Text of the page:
SHELBY, N.C. (CBS Local) -- An eye doctor is sharing graphic images of a patient's eye to raise awareness of the risks of sleeping with contact lenses.
Dr. Patrick Vollmer, an ophthalmologist from Vita Eye Clinic in Shelby, North Carolina, posted shocking photos of a patient's cornea that was eaten away by bacteria after she slept in contact lenses. (WARNING: Graphic images below)
"Pseudomonas (bacteria) is an important cause of ocular morbidity and its opportunistic characteristics quickly lead to permanent blindness," Vollmer wrote. "This will be the 4th case of cultured pseudomonas that I've treated in my clinic."
He warned that if left untreated, it could have led to blindness.
"The bacteria explosively eats away at the patients cornea in a matter of days leaving a soupy, white necrosis (dead tissue) in its wake," he added. "I was able to start this patient on fortified antibiotic drops around the clock and recently steroids to reduce permanent scarring. While this patient's eye continues to drastically improve from baseline, she will very likely exhibit some form of residual vision loss even after treatment."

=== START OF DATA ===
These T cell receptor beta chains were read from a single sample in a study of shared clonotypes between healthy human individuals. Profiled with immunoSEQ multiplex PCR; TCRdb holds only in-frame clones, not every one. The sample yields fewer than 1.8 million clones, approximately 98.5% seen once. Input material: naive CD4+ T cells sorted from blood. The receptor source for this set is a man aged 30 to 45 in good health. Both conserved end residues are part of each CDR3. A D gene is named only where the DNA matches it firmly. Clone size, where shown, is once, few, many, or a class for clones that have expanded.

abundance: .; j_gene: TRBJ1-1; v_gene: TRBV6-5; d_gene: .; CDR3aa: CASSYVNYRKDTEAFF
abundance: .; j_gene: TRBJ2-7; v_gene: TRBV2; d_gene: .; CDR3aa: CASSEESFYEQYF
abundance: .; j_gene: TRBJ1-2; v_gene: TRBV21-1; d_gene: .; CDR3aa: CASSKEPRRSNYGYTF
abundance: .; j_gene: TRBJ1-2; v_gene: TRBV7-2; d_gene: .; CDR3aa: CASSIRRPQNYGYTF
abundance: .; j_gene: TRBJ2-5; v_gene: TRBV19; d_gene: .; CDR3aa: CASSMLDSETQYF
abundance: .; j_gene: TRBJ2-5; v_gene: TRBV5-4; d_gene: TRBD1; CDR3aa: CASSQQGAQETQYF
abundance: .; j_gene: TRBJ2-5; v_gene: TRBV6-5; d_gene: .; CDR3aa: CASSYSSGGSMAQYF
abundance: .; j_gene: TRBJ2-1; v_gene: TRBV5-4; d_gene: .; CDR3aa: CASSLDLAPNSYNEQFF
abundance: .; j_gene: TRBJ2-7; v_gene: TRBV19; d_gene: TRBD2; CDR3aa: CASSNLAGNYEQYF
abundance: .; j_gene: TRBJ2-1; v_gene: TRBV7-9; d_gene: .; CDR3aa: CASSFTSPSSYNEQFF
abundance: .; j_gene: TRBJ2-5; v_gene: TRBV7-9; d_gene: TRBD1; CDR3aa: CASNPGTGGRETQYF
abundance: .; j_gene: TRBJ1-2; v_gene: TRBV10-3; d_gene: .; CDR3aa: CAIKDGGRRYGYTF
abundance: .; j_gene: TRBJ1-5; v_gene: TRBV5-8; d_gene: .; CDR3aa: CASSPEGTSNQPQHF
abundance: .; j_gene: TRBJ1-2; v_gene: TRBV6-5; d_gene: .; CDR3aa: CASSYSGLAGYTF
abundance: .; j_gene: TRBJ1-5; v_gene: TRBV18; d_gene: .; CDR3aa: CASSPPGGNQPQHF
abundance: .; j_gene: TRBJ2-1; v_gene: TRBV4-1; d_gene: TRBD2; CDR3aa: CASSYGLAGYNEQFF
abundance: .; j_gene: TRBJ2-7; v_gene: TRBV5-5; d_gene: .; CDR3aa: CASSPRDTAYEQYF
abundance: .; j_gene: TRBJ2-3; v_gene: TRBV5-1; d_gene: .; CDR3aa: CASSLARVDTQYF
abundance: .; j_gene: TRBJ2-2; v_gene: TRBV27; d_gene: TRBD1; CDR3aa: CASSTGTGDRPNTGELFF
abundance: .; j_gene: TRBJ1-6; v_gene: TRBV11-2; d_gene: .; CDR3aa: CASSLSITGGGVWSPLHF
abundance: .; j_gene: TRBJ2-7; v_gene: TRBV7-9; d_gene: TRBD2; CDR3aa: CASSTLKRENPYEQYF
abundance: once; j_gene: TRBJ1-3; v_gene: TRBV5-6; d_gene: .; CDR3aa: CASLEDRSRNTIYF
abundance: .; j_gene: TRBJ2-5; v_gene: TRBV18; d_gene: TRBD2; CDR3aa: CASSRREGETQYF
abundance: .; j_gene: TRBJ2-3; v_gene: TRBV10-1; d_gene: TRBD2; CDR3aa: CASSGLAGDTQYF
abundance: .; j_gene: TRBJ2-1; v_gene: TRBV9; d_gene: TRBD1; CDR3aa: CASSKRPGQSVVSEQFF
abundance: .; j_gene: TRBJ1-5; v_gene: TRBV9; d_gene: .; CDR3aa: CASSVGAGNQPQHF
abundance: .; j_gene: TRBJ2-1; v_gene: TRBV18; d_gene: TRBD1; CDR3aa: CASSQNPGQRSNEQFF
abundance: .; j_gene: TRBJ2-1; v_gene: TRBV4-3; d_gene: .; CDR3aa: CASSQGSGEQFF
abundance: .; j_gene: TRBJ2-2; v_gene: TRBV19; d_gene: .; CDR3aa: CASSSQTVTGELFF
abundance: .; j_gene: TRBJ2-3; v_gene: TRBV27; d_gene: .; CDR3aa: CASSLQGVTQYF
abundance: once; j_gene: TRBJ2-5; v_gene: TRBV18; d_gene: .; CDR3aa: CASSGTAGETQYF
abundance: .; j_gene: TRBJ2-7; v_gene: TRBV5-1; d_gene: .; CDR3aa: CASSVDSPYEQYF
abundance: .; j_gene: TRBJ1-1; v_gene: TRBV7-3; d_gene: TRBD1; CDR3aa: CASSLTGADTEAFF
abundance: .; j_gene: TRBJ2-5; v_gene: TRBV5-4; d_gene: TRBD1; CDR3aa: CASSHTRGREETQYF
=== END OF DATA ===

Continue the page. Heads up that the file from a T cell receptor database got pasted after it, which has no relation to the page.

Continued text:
**WARNING: Graphic picture below may be disturbing to some.**
Vollmer later clarified in the comments section that "the eye appeared to be green because of the fluorescein dye that was instilled in the eye." The area that accumulated the dye in the pictures was the ulcer bed, which in this case, formed in just 36 hours, he said.
"This patient presented to urgent care on Tuesday afternoon and was noted to have a 'small ulcer,'" the doctor wrote. "I examined her the following day (photos above) with a massive ulcer and vision that was reduced to light perception only."
Vollmer said that it's becoming more common for people to wear contacts overnight and this is associated with to a "dramatic increase of cases with microbial keratitis in the eyes that would not usually develop the condition."
"Yes, this post is a 'scare tactic' to get you to stop sleeping in contacts," Vollmer wrote.
The striking images have been shared more than 287,000 times since it was posted on Facebook April 28.
for more features.